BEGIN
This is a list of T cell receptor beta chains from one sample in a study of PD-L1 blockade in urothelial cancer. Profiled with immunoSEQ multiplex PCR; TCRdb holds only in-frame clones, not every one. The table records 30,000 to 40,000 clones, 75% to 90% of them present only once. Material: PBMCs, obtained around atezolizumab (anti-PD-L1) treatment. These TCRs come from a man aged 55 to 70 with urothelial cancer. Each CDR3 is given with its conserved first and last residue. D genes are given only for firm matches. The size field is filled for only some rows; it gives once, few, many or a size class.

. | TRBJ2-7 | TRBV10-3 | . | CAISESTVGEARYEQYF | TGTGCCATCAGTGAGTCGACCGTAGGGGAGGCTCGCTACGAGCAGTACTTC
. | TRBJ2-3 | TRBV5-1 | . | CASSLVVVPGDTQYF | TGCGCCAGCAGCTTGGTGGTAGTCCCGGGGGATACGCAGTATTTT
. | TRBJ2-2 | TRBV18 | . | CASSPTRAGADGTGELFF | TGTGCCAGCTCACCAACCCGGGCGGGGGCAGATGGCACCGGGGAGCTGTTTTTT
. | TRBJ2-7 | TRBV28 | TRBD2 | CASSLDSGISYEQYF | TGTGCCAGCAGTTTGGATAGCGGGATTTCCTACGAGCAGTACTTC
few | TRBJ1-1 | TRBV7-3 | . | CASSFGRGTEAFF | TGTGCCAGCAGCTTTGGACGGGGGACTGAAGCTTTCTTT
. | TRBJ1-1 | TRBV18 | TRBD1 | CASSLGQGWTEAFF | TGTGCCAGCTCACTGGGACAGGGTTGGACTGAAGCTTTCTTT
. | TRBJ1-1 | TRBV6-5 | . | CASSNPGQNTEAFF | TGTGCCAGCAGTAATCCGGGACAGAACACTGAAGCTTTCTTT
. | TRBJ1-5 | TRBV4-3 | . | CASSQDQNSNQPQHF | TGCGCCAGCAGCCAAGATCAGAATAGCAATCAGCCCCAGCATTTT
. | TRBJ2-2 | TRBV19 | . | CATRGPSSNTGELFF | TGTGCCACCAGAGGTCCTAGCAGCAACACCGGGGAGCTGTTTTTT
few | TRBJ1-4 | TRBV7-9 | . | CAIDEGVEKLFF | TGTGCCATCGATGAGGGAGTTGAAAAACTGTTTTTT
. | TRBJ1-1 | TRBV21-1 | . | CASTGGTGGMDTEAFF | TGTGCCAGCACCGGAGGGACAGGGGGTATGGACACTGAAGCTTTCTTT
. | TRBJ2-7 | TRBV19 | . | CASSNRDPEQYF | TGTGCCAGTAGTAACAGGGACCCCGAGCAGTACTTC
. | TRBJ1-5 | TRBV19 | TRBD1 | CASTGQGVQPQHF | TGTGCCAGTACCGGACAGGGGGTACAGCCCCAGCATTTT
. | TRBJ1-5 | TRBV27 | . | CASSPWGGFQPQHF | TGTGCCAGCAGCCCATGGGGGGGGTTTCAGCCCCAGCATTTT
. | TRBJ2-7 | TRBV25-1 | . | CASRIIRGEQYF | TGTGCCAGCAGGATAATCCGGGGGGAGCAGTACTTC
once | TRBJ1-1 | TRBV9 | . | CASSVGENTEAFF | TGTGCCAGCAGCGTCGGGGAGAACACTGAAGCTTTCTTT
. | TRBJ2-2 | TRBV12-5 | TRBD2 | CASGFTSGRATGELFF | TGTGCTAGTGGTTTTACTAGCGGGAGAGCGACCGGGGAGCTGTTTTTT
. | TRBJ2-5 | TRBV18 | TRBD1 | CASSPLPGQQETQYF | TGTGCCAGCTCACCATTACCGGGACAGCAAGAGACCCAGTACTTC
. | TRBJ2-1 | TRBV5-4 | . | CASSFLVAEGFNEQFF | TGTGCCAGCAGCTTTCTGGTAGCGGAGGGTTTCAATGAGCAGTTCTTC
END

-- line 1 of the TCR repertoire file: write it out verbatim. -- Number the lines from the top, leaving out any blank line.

This is a list of T cell receptor beta chains from one sample in a study of PD-L1 blockade in urothelial cancer. Profiled with immunoSEQ multiplex PCR; TCRdb holds only in-frame clones, not every one. The table records 30,000 to 40,000 clones, 75% to 90% of them present only once. Material: PBMCs, obtained around atezolizumab (anti-PD-L1) treatment. These TCRs come from a man aged 55 to 70 with urothelial cancer. Each CDR3 is given with its conserved first and last residue. D genes are given only for firm matches. The size field is filled for only some rows; it gives once, few, many or a size class.